Updating Results

Clyde & Co

  • 1,000 - 50,000 employees

Miriam Asar

I believe that anyone could do this job as long as they have the core traits of resilience, attention to detail, a willingness to learn and the ability not to take themselves too seriously.

What's your job about?

My firm has many practice areas. I work in Regulatory & Investigations. It's difficult to pin down what we do in one sentence because we work on a variety of different matters. In the last year, I've worked on prosecutions brought under work health and safety legislation, investigations by regulators, coronial inquests, parliamentary inquiries and commercial litigation. We also do a lot of advisory work and compliance trainings for our clients.

I get involved with almost everything (an exception being at the strategy level). I sit in on meetings and conferences, draft and review documents, perform research, prepare memorandums, send correspondence and prepare briefs to counsel and experts. It's rare that I do the same thing two days in a row or exclusively work on a single matter – we usually have lots of things on the go at once.

What's your background?

My parents migrated to Australia from Afghanistan. I grew up in NSW and for most of my life, wanted to become a doctor like my dad until I changed my mind completely in Year 10. I went to the University of Sydney and completed a double degree in B Laws / B Arts. During university, I did a semester abroad at the University of Edinburgh. I was also involved in things like the Sydney Law Society's Women's Committee, writing articles for student publications and model United Nations.

My clerkship with Clyde & Co was my first proper foray into private practice. Before that, I'd worked in a community legal centre in Western Sydney, first doing the intake of new clients on the phone and then I took on a role as a tenant advocate. I started out my clerkship with a rotation in the Cyber team and then ended up in Regulatory and Investigations for my second rotation. At the end of my clerkship, I travelled to Japan, before doing a year as a paralegal in the same team, and then another two months in South America before starting work as a full-time law graduate in 2020.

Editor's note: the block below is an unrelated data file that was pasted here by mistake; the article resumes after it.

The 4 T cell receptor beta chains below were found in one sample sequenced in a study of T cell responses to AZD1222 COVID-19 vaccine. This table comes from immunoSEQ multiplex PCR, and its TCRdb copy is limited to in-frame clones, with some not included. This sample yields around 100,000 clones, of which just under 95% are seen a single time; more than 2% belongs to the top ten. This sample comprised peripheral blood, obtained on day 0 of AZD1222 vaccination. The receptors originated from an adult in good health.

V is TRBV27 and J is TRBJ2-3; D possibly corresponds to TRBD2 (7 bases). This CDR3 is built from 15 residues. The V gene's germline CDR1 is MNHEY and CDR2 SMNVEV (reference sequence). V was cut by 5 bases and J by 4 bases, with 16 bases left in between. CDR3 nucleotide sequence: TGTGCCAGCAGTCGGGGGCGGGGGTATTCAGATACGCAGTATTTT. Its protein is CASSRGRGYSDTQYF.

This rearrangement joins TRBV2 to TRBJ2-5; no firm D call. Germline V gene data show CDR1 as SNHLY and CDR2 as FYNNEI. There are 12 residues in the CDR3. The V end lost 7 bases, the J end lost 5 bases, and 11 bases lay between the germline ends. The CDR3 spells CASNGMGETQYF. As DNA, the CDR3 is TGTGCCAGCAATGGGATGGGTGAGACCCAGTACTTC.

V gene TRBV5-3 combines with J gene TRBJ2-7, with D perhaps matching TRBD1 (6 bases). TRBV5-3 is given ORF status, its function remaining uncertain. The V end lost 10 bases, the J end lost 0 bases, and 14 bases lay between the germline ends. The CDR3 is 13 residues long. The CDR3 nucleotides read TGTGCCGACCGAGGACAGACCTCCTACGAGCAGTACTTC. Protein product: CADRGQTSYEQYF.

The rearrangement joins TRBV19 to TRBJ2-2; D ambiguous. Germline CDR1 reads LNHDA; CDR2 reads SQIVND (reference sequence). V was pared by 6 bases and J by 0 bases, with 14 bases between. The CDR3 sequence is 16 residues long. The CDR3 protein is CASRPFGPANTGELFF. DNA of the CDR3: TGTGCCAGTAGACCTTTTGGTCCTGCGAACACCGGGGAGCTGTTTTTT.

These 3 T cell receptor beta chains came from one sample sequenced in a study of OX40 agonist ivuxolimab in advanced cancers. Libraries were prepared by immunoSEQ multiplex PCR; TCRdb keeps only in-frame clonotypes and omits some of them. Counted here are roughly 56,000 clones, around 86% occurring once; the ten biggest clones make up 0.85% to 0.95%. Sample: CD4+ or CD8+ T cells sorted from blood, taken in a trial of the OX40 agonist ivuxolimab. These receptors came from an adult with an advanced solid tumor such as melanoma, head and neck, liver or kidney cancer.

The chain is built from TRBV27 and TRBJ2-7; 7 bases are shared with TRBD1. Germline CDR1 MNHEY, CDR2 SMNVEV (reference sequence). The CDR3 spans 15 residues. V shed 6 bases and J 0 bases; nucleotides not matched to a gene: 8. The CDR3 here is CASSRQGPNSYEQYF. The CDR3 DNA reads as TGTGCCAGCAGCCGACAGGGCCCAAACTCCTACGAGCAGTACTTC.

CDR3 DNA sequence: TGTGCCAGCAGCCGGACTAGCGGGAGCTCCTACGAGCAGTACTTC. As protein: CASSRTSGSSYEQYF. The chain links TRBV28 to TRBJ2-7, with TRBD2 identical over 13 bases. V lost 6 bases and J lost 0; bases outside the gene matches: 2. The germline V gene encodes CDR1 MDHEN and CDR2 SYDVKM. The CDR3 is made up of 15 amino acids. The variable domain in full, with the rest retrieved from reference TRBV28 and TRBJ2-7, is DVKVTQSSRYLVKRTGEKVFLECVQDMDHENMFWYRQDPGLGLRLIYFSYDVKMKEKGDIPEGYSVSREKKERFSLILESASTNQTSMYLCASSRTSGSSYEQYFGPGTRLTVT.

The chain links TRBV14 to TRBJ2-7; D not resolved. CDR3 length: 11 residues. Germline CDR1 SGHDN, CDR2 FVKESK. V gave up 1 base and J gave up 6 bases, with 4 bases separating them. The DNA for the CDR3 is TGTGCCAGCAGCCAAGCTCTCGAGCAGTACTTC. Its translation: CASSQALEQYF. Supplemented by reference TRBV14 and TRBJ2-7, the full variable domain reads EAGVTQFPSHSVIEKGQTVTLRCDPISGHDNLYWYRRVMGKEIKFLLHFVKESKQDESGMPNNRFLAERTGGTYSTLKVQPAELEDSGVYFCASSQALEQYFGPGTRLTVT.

Could someone with a different background do your job?

I believe that anyone could do this job as long as they have the core traits of resilience, attention to detail, a willingness to learn and the ability not to take themselves too seriously. Without these traits, working in a law firm is going to be difficult and stressful, regardless of how well you've done at university or how many internships you've completed.

What's the coolest thing about your job?

The best part of my job is seeing the documents that I work on getting used in a practical context. Whether it's seeing Counsel read and rely on your memorandum of research or an affidavit you helped draft get served in evidence, it's really fulfilling seeing your many hours of work get put to use.

What are the limitations of your job?

A challenging aspect of this job is sometimes needing to juggle work and personal commitments. This is not really a huge issue for me because my team respects work / life balance and also gives us a lot of flexibility, so I can meet commitments in my personal life and my professional life. However, it's definitely an important consideration for someone who wants to work in a law firm – they need to make sure it's the right cultural fit.

3 pieces of advice for yourself when you were a student...

  1. Take advantage of the flexibility that university gives you to pick up more hobbies and learn something new.  
  2. Use this time to cultivate good habits that will serve you well when you're in full-time work and have less time for yourself (e.g. get into the habit of a regular exercise routine).
  3. Get started on assignments early and don't do things last minute (I was given this advice as a student and I never took it – but regret it).